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8 of 8 people found the following review helpful
4.0 out of 5 stars Does TV make us numb?, 6 Aug 2009
This review is from: Amusing Ourselves to Death (A Methuen paperback) (Paperback)
This is the central idea of Postman. Three centuries of the press influence are on the verge of being obliterated by TV. The writer supposrts the idea that the way we learn is deeply influenced by the media we use, thus the generations that learnt mainly by reading think in a very different way from the ones that are learning by watching TV. When the book was written computers were not as widespread and internet didn't exist. This however, does not distract from the power of the book. It actually creates an interesting dialectic between what we read and what we think the writer would say if he knew about internet.
I think it is good reading for anyone interested in the media, educators and parents too. It is also written with a great sense of humour, a fact that makes it easy to read and never boring or heavy.
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14 of 15 people found the following review helpful
4.0 out of 5 stars Television's Effect on Culture, 23 Jan 2003
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With plenty of humour, Postman describes the evolution of the media from manuscripts in caves to modern television sets, emphasising the variety of effects each medium has on the society.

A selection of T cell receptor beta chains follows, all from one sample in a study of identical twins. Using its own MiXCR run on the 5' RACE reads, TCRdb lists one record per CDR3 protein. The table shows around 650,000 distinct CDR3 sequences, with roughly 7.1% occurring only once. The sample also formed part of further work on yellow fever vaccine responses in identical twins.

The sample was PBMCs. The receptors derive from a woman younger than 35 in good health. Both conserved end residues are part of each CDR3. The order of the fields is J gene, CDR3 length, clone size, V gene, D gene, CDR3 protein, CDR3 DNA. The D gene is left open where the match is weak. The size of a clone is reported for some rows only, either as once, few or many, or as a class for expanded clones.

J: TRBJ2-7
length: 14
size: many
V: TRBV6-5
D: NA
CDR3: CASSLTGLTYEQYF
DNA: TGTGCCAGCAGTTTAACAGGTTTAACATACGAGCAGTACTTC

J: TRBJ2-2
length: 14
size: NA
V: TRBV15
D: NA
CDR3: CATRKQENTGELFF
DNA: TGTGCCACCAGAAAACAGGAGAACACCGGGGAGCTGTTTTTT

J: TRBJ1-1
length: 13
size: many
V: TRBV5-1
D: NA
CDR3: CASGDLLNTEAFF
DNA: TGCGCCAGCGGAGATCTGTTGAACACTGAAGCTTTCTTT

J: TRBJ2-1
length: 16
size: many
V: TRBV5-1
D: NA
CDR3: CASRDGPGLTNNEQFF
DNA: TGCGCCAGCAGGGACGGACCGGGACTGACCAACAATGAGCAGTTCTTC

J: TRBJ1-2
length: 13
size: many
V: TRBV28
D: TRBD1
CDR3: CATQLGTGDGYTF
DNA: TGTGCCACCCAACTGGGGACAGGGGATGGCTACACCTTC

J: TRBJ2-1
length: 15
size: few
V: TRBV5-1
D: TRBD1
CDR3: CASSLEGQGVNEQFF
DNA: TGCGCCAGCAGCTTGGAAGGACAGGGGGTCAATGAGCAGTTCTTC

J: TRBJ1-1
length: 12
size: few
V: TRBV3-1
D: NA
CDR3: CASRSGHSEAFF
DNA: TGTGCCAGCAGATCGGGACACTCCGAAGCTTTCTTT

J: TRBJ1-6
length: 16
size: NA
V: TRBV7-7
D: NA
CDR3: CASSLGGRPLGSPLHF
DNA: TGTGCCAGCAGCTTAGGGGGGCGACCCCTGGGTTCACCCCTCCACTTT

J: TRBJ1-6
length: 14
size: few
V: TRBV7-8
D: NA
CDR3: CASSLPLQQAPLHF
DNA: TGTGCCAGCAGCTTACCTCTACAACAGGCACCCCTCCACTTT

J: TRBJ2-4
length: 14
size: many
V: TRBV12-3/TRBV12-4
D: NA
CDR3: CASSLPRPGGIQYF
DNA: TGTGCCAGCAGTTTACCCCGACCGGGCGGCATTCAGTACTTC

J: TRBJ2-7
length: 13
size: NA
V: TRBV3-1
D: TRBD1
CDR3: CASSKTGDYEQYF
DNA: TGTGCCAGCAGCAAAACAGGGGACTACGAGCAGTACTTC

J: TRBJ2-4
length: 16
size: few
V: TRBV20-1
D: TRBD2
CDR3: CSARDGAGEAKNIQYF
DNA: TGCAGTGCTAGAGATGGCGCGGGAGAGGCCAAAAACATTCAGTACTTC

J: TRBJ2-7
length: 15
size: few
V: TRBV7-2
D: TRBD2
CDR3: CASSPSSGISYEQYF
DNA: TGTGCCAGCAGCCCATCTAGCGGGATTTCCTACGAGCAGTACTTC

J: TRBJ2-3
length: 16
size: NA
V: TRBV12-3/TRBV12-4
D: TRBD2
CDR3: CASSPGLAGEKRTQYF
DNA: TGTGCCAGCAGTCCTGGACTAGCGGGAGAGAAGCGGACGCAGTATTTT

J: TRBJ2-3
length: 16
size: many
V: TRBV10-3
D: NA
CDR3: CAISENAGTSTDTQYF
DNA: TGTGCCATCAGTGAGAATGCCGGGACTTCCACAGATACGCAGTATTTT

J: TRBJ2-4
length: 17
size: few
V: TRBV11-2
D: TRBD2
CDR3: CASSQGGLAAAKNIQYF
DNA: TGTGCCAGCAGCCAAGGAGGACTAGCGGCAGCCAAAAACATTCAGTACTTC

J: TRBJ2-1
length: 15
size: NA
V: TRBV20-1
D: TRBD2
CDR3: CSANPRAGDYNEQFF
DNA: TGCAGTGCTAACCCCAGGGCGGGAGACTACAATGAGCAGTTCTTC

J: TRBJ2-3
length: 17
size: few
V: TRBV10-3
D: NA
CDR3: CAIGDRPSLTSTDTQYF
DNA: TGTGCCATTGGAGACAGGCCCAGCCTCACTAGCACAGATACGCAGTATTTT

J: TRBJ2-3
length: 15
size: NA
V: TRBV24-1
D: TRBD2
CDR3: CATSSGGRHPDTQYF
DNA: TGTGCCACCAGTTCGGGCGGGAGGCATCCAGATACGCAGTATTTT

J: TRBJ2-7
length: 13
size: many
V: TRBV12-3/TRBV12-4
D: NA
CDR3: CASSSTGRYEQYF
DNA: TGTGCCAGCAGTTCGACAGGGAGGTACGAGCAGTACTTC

The mostly discussed medium is the television and how the rapid expansion of its influence has changed in less then half century the way we see important topics in our society such as religion, politics and education.
The book is coherent, easy to read and there are many visible parallels to the world we live. Particularly relevant for US readers, since many examples involves American TV programmes, bussiness man, politicians and superstars.
The arguments presented by Postman against TV are very persuasive and the book will DEFENITELY make you consider watching less TV and reading more books.
It is a well written book and deserves the attention of everyone who studies social sciences.
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25 of 28 people found the following review helpful
5.0 out of 5 stars The only TV instruction manual you'll ever need!, 7 Feb 2000
By A Customer
This review is from: Amusing Ourselves to Death (A Methuen paperback) (Paperback)
This book is essential reading for anyone in need of a paradigm shift. Somebody once said 'we recognise the poet as the man who makes us poets' and thats exactly what Postman does here. He doesn't make us aware of anything other than what we already knew, but through the use of historical anecdote and a genuine wit of his own he brings the subject into the serious context it deserves whilst sustaining the readers attention throughout its hundred and eighty or so pages. To put it in short, if there were more books like this, we wouldn't want for TV.